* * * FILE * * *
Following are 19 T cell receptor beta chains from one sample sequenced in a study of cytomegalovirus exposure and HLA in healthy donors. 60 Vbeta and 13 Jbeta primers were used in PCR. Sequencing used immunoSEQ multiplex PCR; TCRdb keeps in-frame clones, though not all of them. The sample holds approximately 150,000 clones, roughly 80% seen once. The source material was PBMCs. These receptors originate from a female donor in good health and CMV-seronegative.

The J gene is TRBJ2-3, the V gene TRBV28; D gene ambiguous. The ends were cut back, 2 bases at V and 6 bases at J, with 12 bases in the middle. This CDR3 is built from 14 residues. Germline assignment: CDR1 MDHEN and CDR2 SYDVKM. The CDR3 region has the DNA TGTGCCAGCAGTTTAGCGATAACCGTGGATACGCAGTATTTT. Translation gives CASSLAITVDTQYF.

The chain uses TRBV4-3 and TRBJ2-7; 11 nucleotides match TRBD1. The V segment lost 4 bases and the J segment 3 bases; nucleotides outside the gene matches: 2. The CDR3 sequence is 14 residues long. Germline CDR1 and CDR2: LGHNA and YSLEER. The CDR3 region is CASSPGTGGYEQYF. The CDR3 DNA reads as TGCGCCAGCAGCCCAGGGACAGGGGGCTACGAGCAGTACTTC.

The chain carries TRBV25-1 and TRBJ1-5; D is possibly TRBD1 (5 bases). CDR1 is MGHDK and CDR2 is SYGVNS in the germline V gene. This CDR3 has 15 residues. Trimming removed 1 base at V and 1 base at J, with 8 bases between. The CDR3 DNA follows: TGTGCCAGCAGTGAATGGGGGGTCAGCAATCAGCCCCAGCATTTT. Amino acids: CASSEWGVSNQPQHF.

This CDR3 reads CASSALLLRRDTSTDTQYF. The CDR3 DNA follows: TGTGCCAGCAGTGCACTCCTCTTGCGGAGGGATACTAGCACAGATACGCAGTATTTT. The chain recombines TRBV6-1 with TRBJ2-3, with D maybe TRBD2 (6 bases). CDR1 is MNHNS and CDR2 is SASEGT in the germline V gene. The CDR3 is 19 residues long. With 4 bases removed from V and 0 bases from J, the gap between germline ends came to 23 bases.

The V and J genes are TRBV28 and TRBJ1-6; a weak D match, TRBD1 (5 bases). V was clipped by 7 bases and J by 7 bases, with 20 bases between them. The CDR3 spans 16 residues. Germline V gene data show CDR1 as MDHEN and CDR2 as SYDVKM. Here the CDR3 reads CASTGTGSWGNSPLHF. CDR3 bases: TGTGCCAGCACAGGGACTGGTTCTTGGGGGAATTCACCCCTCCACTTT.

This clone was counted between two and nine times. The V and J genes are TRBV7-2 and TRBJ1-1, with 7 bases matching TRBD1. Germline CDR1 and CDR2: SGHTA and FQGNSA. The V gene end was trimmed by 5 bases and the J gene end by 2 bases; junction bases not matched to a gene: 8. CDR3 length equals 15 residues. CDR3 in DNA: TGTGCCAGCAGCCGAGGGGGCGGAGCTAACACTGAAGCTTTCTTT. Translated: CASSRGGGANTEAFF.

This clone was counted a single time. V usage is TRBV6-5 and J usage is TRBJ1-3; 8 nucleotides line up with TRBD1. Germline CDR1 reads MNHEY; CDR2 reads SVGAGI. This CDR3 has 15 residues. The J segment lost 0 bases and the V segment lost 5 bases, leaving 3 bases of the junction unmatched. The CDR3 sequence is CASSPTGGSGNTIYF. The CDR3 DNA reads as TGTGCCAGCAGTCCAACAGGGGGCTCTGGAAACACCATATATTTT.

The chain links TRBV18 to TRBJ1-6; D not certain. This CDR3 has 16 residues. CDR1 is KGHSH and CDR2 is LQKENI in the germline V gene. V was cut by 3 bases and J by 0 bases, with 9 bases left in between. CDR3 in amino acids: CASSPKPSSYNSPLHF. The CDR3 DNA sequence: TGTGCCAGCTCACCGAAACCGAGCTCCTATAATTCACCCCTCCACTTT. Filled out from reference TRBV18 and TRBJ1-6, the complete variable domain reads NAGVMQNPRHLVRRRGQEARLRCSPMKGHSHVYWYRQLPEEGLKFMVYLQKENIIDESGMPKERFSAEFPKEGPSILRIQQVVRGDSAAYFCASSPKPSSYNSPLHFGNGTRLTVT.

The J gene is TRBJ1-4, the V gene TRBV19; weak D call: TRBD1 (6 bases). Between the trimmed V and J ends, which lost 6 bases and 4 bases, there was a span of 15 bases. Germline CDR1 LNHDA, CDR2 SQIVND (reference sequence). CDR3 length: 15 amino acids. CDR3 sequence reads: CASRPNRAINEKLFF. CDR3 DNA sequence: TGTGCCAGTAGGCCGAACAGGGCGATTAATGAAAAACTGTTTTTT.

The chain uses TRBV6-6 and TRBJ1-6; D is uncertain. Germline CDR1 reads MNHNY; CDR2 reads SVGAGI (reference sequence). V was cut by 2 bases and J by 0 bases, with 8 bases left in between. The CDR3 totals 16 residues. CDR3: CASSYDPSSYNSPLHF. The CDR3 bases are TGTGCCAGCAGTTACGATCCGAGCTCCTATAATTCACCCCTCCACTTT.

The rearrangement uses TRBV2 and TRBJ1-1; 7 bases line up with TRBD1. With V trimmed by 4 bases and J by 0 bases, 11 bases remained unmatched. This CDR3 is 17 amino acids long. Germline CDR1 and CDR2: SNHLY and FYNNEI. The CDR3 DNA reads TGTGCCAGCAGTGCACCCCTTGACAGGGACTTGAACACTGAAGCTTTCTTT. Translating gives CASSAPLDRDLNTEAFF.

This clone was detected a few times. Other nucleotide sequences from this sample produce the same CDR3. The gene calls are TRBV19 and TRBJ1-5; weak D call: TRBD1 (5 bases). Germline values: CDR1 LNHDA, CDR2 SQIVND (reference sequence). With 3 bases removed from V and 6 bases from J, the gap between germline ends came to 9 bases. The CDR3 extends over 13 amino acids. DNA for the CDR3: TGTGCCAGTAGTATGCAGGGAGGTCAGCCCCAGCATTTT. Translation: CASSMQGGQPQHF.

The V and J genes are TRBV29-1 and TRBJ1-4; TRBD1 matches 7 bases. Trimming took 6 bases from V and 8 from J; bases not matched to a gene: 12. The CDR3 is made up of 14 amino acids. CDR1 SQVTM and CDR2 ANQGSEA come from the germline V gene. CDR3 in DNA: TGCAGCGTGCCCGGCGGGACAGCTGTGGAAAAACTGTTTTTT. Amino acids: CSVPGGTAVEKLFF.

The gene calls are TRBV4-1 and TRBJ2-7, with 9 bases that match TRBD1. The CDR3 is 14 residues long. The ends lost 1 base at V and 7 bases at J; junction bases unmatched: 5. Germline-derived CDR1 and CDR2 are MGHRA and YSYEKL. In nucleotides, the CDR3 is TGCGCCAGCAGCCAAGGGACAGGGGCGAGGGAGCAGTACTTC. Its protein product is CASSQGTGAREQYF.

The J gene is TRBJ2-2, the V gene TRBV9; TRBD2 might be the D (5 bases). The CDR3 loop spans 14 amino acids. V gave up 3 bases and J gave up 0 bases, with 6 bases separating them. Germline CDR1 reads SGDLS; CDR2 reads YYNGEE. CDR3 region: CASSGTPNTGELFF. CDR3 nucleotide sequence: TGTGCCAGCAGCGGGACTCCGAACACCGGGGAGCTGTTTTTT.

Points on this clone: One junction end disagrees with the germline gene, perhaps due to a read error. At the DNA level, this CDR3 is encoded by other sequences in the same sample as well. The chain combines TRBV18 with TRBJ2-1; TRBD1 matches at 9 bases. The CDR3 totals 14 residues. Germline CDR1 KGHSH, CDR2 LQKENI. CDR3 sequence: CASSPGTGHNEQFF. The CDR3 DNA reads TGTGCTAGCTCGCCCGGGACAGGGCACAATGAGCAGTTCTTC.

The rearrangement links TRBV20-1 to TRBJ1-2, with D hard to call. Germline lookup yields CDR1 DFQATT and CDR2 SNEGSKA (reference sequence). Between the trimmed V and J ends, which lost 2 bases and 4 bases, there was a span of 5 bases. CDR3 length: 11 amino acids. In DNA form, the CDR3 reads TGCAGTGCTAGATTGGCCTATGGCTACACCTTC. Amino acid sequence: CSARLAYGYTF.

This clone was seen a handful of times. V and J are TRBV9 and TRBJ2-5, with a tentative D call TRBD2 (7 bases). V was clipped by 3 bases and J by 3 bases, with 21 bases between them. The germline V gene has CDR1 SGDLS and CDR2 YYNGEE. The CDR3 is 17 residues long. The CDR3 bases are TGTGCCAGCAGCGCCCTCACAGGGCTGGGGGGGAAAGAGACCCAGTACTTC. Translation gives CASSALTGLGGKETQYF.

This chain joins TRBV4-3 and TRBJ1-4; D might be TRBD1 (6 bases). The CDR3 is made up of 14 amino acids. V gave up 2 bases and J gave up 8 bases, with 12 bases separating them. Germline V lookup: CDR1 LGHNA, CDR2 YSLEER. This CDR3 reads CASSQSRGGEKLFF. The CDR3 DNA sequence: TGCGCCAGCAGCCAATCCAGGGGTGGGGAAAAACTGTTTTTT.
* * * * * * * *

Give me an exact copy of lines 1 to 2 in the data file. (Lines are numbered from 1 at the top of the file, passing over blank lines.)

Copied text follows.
Following are 19 T cell receptor beta chains from one sample sequenced in a study of cytomegalovirus exposure and HLA in healthy donors. 60 Vbeta and 13 Jbeta primers were used in PCR. Sequencing used immunoSEQ multiplex PCR; TCRdb keeps in-frame clones, though not all of them. The sample holds approximately 150,000 clones, roughly 80% seen once. The source material was PBMCs. These receptors originate from a female donor in good health and CMV-seronegative.

The J gene is TRBJ2-3, the V gene TRBV28; D gene ambiguous. The ends were cut back, 2 bases at V and 6 bases at J, with 12 bases in the middle. This CDR3 is built from 14 residues. Germline assignment: CDR1 MDHEN and CDR2 SYDVKM. The CDR3 region has the DNA TGTGCCAGCAGTTTAGCGATAACCGTGGATACGCAGTATTTT. Translation gives CASSLAITVDTQYF.